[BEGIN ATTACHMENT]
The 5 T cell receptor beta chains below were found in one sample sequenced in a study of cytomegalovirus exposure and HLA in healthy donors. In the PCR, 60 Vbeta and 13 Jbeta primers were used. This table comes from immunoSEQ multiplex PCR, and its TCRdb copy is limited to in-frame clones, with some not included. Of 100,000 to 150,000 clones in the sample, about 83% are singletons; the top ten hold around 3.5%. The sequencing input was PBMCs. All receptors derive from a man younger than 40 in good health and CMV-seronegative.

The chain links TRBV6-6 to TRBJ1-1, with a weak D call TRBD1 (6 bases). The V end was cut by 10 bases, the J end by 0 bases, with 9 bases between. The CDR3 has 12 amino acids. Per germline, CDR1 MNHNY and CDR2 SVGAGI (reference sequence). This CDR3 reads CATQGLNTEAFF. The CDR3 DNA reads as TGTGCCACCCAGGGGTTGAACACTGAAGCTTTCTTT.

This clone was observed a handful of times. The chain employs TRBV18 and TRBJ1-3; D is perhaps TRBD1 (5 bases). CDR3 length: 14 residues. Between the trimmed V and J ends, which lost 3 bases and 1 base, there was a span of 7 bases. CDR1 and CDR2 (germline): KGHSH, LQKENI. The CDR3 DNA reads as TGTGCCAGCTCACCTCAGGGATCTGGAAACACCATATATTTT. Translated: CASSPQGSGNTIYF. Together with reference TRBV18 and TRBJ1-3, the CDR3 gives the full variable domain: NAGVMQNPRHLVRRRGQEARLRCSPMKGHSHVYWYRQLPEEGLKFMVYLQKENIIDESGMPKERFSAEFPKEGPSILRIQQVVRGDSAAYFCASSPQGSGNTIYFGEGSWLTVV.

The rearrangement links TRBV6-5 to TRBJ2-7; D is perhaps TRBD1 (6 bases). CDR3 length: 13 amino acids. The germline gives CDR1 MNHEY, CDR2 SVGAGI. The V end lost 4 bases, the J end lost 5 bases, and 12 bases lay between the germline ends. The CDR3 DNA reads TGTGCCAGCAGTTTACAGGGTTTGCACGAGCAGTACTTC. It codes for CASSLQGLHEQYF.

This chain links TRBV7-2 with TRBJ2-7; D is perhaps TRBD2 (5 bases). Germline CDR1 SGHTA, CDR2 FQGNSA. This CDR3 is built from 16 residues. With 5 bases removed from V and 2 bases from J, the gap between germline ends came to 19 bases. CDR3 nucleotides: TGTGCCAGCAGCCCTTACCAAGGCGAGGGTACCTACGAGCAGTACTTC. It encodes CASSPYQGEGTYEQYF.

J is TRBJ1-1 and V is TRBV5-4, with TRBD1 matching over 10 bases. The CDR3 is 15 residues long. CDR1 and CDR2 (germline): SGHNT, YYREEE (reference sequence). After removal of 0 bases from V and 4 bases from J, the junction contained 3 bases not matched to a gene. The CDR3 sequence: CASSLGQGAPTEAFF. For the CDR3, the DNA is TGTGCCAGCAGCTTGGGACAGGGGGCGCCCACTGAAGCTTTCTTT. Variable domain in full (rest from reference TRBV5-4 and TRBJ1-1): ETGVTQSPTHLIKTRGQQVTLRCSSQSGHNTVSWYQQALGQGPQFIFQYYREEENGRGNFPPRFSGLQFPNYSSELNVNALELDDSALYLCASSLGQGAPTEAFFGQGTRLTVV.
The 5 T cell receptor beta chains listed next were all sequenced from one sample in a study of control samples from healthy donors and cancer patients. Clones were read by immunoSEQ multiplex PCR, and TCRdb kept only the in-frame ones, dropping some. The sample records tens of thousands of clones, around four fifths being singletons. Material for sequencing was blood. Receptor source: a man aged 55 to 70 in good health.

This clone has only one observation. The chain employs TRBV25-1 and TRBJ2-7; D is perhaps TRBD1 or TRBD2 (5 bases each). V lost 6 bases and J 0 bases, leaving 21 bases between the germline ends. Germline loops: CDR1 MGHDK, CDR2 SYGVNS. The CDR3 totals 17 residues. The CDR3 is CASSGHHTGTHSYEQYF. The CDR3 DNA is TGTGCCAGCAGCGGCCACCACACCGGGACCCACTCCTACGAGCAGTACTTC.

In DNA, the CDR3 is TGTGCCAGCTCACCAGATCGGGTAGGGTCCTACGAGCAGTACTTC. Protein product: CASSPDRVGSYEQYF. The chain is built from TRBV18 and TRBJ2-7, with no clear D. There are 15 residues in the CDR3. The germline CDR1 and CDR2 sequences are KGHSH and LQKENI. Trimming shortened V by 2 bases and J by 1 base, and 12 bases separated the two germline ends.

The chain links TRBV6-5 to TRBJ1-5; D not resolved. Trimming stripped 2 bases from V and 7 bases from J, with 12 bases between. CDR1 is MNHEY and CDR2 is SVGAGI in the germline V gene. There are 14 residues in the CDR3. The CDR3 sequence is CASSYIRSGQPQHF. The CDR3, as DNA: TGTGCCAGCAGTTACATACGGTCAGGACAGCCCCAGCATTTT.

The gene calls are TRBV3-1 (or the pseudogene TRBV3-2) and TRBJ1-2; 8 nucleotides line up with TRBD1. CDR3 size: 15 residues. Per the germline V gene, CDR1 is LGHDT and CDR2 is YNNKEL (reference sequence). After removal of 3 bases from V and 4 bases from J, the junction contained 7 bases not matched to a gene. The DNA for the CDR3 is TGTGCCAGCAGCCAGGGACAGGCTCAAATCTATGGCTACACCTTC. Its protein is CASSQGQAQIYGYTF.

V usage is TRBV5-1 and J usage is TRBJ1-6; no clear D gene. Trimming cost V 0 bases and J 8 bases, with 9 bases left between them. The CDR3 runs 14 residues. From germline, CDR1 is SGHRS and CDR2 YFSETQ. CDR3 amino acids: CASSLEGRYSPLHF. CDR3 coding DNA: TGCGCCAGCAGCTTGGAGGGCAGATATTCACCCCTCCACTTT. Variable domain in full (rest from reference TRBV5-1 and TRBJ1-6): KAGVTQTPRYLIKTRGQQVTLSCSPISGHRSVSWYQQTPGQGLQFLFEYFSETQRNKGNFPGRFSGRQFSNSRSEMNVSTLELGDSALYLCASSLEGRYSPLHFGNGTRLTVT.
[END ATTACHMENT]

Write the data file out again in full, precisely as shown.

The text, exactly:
The 5 T cell receptor beta chains below were found in one sample sequenced in a study of cytomegalovirus exposure and HLA in healthy donors. In the PCR, 60 Vbeta and 13 Jbeta primers were used. This table comes from immunoSEQ multiplex PCR, and its TCRdb copy is limited to in-frame clones, with some not included. Of 100,000 to 150,000 clones in the sample, about 83% are singletons; the top ten hold around 3.5%. The sequencing input was PBMCs. All receptors derive from a man younger than 40 in good health and CMV-seronegative.

The chain links TRBV6-6 to TRBJ1-1, with a weak D call TRBD1 (6 bases). The V end was cut by 10 bases, the J end by 0 bases, with 9 bases between. The CDR3 has 12 amino acids. Per germline, CDR1 MNHNY and CDR2 SVGAGI (reference sequence). This CDR3 reads CATQGLNTEAFF. The CDR3 DNA reads as TGTGCCACCCAGGGGTTGAACACTGAAGCTTTCTTT.

This clone was observed a handful of times. The chain employs TRBV18 and TRBJ1-3; D is perhaps TRBD1 (5 bases). CDR3 length: 14 residues. Between the trimmed V and J ends, which lost 3 bases and 1 base, there was a span of 7 bases. CDR1 and CDR2 (germline): KGHSH, LQKENI. The CDR3 DNA reads as TGTGCCAGCTCACCTCAGGGATCTGGAAACACCATATATTTT. Translated: CASSPQGSGNTIYF. Together with reference TRBV18 and TRBJ1-3, the CDR3 gives the full variable domain: NAGVMQNPRHLVRRRGQEARLRCSPMKGHSHVYWYRQLPEEGLKFMVYLQKENIIDESGMPKERFSAEFPKEGPSILRIQQVVRGDSAAYFCASSPQGSGNTIYFGEGSWLTVV.

The rearrangement links TRBV6-5 to TRBJ2-7; D is perhaps TRBD1 (6 bases). CDR3 length: 13 amino acids. The germline gives CDR1 MNHEY, CDR2 SVGAGI. The V end lost 4 bases, the J end lost 5 bases, and 12 bases lay between the germline ends. The CDR3 DNA reads TGTGCCAGCAGTTTACAGGGTTTGCACGAGCAGTACTTC. It codes for CASSLQGLHEQYF.

This chain links TRBV7-2 with TRBJ2-7; D is perhaps TRBD2 (5 bases). Germline CDR1 SGHTA, CDR2 FQGNSA. This CDR3 is built from 16 residues. With 5 bases removed from V and 2 bases from J, the gap between germline ends came to 19 bases. CDR3 nucleotides: TGTGCCAGCAGCCCTTACCAAGGCGAGGGTACCTACGAGCAGTACTTC. It encodes CASSPYQGEGTYEQYF.

J is TRBJ1-1 and V is TRBV5-4, with TRBD1 matching over 10 bases. The CDR3 is 15 residues long. CDR1 and CDR2 (germline): SGHNT, YYREEE (reference sequence). After removal of 0 bases from V and 4 bases from J, the junction contained 3 bases not matched to a gene. The CDR3 sequence: CASSLGQGAPTEAFF. For the CDR3, the DNA is TGTGCCAGCAGCTTGGGACAGGGGGCGCCCACTGAAGCTTTCTTT. Variable domain in full (rest from reference TRBV5-4 and TRBJ1-1): ETGVTQSPTHLIKTRGQQVTLRCSSQSGHNTVSWYQQALGQGPQFIFQYYREEENGRGNFPPRFSGLQFPNYSSELNVNALELDDSALYLCASSLGQGAPTEAFFGQGTRLTVV.
The 5 T cell receptor beta chains listed next were all sequenced from one sample in a study of control samples from healthy donors and cancer patients. Clones were read by immunoSEQ multiplex PCR, and TCRdb kept only the in-frame ones, dropping some. The sample records tens of thousands of clones, around four fifths being singletons. Material for sequencing was blood. Receptor source: a man aged 55 to 70 in good health.

This clone has only one observation. The chain employs TRBV25-1 and TRBJ2-7; D is perhaps TRBD1 or TRBD2 (5 bases each). V lost 6 bases and J 0 bases, leaving 21 bases between the germline ends. Germline loops: CDR1 MGHDK, CDR2 SYGVNS. The CDR3 totals 17 residues. The CDR3 is CASSGHHTGTHSYEQYF. The CDR3 DNA is TGTGCCAGCAGCGGCCACCACACCGGGACCCACTCCTACGAGCAGTACTTC.

In DNA, the CDR3 is TGTGCCAGCTCACCAGATCGGGTAGGGTCCTACGAGCAGTACTTC. Protein product: CASSPDRVGSYEQYF. The chain is built from TRBV18 and TRBJ2-7, with no clear D. There are 15 residues in the CDR3. The germline CDR1 and CDR2 sequences are KGHSH and LQKENI. Trimming shortened V by 2 bases and J by 1 base, and 12 bases separated the two germline ends.

The chain links TRBV6-5 to TRBJ1-5; D not resolved. Trimming stripped 2 bases from V and 7 bases from J, with 12 bases between. CDR1 is MNHEY and CDR2 is SVGAGI in the germline V gene. There are 14 residues in the CDR3. The CDR3 sequence is CASSYIRSGQPQHF. The CDR3, as DNA: TGTGCCAGCAGTTACATACGGTCAGGACAGCCCCAGCATTTT.

The gene calls are TRBV3-1 (or the pseudogene TRBV3-2) and TRBJ1-2; 8 nucleotides line up with TRBD1. CDR3 size: 15 residues. Per the germline V gene, CDR1 is LGHDT and CDR2 is YNNKEL (reference sequence). After removal of 3 bases from V and 4 bases from J, the junction contained 7 bases not matched to a gene. The DNA for the CDR3 is TGTGCCAGCAGCCAGGGACAGGCTCAAATCTATGGCTACACCTTC. Its protein is CASSQGQAQIYGYTF.

V usage is TRBV5-1 and J usage is TRBJ1-6; no clear D gene. Trimming cost V 0 bases and J 8 bases, with 9 bases left between them. The CDR3 runs 14 residues. From germline, CDR1 is SGHRS and CDR2 YFSETQ. CDR3 amino acids: CASSLEGRYSPLHF. CDR3 coding DNA: TGCGCCAGCAGCTTGGAGGGCAGATATTCACCCCTCCACTTT. Variable domain in full (rest from reference TRBV5-1 and TRBJ1-6): KAGVTQTPRYLIKTRGQQVTLSCSPISGHRSVSWYQQTPGQGLQFLFEYFSETQRNKGNFPGRFSGRQFSNSRSEMNVSTLELGDSALYLCASSLEGRYSPLHFGNGTRLTVT.